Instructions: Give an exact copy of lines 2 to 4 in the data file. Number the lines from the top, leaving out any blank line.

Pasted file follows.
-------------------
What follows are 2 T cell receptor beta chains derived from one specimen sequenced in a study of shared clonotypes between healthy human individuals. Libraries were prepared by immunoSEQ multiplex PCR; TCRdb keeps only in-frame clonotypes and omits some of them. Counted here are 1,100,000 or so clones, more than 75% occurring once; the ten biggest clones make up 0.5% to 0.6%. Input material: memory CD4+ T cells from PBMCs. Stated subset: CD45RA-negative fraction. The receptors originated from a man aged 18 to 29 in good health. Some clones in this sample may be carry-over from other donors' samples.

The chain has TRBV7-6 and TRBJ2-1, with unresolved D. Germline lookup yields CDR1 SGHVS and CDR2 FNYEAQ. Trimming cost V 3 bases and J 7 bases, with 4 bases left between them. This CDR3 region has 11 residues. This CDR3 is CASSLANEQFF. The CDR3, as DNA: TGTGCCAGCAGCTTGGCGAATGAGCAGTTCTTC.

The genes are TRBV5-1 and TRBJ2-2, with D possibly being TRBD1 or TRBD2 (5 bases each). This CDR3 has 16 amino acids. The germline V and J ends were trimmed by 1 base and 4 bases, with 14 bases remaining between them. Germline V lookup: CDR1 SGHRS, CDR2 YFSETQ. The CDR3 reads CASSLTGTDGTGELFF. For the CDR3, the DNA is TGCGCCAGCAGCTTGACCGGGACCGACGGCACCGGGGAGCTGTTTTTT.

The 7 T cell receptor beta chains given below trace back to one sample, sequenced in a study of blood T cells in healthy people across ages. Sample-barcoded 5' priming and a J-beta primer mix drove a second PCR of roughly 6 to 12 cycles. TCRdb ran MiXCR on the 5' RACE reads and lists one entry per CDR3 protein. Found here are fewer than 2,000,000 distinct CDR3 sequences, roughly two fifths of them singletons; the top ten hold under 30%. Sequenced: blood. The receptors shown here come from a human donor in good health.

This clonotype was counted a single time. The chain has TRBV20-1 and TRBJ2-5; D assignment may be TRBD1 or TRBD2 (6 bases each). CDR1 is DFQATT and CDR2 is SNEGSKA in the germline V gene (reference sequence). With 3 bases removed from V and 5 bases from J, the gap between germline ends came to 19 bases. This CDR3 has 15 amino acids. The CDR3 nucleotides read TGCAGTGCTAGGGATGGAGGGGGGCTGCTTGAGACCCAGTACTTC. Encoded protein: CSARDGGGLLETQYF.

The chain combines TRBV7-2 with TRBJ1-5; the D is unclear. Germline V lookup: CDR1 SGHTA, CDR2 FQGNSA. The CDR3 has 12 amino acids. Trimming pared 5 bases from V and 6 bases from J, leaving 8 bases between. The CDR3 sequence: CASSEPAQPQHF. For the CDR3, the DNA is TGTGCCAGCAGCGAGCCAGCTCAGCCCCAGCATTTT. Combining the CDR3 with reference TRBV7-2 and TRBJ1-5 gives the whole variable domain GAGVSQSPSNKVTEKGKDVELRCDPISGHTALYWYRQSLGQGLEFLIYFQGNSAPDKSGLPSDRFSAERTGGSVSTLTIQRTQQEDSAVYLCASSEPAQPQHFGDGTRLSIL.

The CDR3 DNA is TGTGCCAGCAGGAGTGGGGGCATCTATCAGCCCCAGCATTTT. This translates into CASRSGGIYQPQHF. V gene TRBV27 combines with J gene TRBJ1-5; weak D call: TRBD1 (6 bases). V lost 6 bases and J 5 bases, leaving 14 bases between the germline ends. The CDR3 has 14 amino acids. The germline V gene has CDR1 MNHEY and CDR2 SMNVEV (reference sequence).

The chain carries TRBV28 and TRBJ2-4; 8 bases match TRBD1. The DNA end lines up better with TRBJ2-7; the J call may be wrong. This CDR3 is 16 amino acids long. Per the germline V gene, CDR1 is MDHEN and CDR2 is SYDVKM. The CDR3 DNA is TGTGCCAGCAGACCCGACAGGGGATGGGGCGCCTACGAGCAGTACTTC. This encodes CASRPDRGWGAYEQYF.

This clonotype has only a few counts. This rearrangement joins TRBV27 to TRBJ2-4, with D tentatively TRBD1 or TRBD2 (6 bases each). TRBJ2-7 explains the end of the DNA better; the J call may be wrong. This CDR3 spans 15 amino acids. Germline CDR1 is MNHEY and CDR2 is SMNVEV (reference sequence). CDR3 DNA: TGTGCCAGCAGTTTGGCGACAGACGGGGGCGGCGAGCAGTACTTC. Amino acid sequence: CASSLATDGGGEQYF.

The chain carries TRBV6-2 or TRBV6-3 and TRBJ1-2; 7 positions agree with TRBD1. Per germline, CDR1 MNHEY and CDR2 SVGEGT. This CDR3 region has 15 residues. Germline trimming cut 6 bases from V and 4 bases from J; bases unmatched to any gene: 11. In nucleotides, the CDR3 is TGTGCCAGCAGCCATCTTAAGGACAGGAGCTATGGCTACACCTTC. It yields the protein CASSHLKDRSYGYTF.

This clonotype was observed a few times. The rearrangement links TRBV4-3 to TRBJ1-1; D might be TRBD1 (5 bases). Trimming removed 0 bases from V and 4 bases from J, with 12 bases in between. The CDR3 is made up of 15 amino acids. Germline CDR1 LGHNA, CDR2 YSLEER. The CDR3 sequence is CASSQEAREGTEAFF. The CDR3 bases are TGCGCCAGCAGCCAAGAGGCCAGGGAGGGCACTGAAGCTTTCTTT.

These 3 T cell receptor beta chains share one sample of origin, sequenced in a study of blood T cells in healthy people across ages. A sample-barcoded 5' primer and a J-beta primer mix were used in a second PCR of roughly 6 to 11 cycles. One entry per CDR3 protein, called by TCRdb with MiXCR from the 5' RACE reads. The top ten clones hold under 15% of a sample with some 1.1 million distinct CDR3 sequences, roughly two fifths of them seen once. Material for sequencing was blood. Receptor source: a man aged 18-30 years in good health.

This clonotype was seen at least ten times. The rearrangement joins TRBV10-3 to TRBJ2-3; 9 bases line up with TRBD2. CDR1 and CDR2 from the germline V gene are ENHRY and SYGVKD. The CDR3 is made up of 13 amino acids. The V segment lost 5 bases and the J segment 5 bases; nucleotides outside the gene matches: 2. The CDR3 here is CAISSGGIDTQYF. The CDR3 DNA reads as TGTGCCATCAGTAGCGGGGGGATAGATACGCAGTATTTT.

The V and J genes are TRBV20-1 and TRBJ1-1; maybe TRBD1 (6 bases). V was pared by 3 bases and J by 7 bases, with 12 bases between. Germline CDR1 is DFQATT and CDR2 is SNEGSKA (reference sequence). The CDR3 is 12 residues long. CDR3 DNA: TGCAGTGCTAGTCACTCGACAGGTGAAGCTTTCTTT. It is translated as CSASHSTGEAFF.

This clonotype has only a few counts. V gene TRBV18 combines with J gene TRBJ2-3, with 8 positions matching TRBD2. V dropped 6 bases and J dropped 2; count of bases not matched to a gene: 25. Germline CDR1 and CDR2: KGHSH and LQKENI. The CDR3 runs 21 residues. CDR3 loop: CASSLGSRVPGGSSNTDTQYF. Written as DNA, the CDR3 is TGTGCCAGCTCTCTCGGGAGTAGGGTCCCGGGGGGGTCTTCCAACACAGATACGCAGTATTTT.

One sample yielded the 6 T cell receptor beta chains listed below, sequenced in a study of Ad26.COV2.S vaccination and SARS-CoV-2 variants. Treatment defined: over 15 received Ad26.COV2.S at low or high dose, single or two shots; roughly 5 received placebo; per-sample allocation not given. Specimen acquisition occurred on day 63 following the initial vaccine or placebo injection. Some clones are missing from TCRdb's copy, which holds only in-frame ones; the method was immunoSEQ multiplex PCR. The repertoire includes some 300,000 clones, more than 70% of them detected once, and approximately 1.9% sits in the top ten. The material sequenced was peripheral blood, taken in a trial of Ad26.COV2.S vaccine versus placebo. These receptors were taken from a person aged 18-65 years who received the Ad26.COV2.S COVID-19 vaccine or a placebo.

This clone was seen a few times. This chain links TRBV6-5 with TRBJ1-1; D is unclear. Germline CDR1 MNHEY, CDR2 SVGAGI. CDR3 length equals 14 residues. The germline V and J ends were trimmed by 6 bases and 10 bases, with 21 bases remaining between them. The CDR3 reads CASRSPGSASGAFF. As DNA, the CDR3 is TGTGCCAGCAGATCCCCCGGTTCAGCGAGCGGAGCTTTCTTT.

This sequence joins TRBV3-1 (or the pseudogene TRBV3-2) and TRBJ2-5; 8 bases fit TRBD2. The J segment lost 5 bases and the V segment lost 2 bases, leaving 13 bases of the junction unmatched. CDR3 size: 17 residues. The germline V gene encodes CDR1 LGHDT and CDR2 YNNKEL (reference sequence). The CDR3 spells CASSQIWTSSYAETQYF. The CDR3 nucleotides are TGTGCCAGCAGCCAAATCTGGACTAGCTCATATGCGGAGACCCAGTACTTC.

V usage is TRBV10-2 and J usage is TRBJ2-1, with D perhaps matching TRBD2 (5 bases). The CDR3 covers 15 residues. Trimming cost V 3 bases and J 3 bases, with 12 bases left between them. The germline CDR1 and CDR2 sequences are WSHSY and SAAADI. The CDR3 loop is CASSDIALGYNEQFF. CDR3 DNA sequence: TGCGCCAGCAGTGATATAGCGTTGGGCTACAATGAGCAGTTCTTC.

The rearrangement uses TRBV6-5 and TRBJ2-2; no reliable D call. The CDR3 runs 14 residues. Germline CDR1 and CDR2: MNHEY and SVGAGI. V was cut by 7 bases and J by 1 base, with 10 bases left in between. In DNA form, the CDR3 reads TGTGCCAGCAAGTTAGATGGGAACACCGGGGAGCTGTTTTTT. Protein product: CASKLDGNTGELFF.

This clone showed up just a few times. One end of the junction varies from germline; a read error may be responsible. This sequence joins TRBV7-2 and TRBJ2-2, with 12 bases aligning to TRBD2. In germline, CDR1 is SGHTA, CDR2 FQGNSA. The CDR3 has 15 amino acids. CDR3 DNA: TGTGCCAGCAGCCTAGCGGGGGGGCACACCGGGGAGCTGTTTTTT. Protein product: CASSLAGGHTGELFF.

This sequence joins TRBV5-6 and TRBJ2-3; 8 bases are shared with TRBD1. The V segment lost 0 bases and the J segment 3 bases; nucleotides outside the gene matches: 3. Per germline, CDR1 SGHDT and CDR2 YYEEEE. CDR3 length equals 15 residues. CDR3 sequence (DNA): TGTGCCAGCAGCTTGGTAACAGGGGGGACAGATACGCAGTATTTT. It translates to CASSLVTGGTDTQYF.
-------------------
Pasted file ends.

The chain has TRBV7-6 and TRBJ2-1, with unresolved D. Germline lookup yields CDR1 SGHVS and CDR2 FNYEAQ. Trimming cost V 3 bases and J 7 bases, with 4 bases left between them. This CDR3 region has 11 residues. This CDR3 is CASSLANEQFF. The CDR3, as DNA: TGTGCCAGCAGCTTGGCGAATGAGCAGTTCTTC.

The genes are TRBV5-1 and TRBJ2-2, with D possibly being TRBD1 or TRBD2 (5 bases each). This CDR3 has 16 amino acids. The germline V and J ends were trimmed by 1 base and 4 bases, with 14 bases remaining between them. Germline V lookup: CDR1 SGHRS, CDR2 YFSETQ. The CDR3 reads CASSLTGTDGTGELFF. For the CDR3, the DNA is TGCGCCAGCAGCTTGACCGGGACCGACGGCACCGGGGAGCTGTTTTTT.

The 7 T cell receptor beta chains given below trace back to one sample, sequenced in a study of blood T cells in healthy people across ages. Sample-barcoded 5' priming and a J-beta primer mix drove a second PCR of roughly 6 to 12 cycles. TCRdb ran MiXCR on the 5' RACE reads and lists one entry per CDR3 protein. Found here are fewer than 2,000,000 distinct CDR3 sequences, roughly two fifths of them singletons; the top ten hold under 30%. Sequenced: blood. The receptors shown here come from a human donor in good health.